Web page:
A coalition of environmental groups is suing the U.S. Forest Service over a rule that weakens environmental analysis of many of its plans and excludes a number of actions from scientific review or community input.
The rule, finalized in November, allows the service to use a number of exemptions to sidestep requirements of the bedrock National Environmental Policy Act (NEPA), something critics say will speed approval of logging, roads and pipelines on Forest Service land.
“In short, the Forest Service’s rule allows more commercial exploitation with less public accountability, and that’s a terrible shift in balance,” Sam Evans, leader of the Southern Environmental Law Center’s (SELC) national forests and parks program said in a release.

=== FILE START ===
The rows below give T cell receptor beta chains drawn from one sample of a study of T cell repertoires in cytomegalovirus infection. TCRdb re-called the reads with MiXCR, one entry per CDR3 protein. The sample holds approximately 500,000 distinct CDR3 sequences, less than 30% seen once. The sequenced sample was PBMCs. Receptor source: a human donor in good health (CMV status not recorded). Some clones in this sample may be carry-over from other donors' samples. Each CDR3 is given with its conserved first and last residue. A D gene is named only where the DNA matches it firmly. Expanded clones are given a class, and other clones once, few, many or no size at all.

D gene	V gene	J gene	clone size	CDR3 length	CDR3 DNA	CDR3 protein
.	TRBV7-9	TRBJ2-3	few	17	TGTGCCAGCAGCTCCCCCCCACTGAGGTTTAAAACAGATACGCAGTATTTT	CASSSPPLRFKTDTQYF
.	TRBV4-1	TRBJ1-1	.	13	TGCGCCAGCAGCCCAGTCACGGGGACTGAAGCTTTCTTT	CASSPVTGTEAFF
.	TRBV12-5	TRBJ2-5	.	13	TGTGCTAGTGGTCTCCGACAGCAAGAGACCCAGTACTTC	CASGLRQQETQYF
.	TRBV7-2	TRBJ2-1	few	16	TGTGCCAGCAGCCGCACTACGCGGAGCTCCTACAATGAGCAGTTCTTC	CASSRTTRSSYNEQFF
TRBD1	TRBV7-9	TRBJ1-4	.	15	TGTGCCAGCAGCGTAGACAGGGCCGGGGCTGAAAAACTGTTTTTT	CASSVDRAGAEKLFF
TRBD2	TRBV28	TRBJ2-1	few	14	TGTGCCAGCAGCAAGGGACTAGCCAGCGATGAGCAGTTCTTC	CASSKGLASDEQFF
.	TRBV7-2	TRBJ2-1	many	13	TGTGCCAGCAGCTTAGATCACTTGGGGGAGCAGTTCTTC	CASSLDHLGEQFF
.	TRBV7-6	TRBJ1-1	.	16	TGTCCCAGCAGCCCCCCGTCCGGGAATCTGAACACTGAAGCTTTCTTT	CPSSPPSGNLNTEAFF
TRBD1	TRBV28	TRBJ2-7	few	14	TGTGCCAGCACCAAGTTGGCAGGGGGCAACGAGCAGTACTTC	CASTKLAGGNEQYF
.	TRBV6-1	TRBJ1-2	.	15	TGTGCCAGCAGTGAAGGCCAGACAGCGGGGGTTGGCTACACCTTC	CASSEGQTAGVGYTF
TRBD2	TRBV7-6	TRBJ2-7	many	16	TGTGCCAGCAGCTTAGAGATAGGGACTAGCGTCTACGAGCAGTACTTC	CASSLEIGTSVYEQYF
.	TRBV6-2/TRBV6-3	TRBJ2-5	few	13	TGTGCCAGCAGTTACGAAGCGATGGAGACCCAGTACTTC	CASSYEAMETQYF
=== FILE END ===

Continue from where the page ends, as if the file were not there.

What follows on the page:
“National forests, and especially those in the Southern Appalachians, are resources for everybody. But the Trump administration wants to give logging lobbyists louder voices than the rest of us.”
The Department of Agriculture, which oversees the Forest Service, did not immediately respond to request for comment.
The SELC is filing the suit on behalf of nine environmental groups, who argue the service is sidestepping analysis it needs to make informed decisions about how to respond to fire damage or ensure runoff from roads won’t hurt its forests.
The rule expands the types of projects that could qualify for a “categorical exclusion” from a more thorough environmental review.
The suit alleges the Forest Service violated the Administrative Procedures Act in developing the rule, but it also argues the policy violates NEPA itself, which requires a robust review of projects environmental impacts.
The White House, however, has also rolled back NEPA, limiting the scope of environmental analysis required under the law. That rule is also being litigated.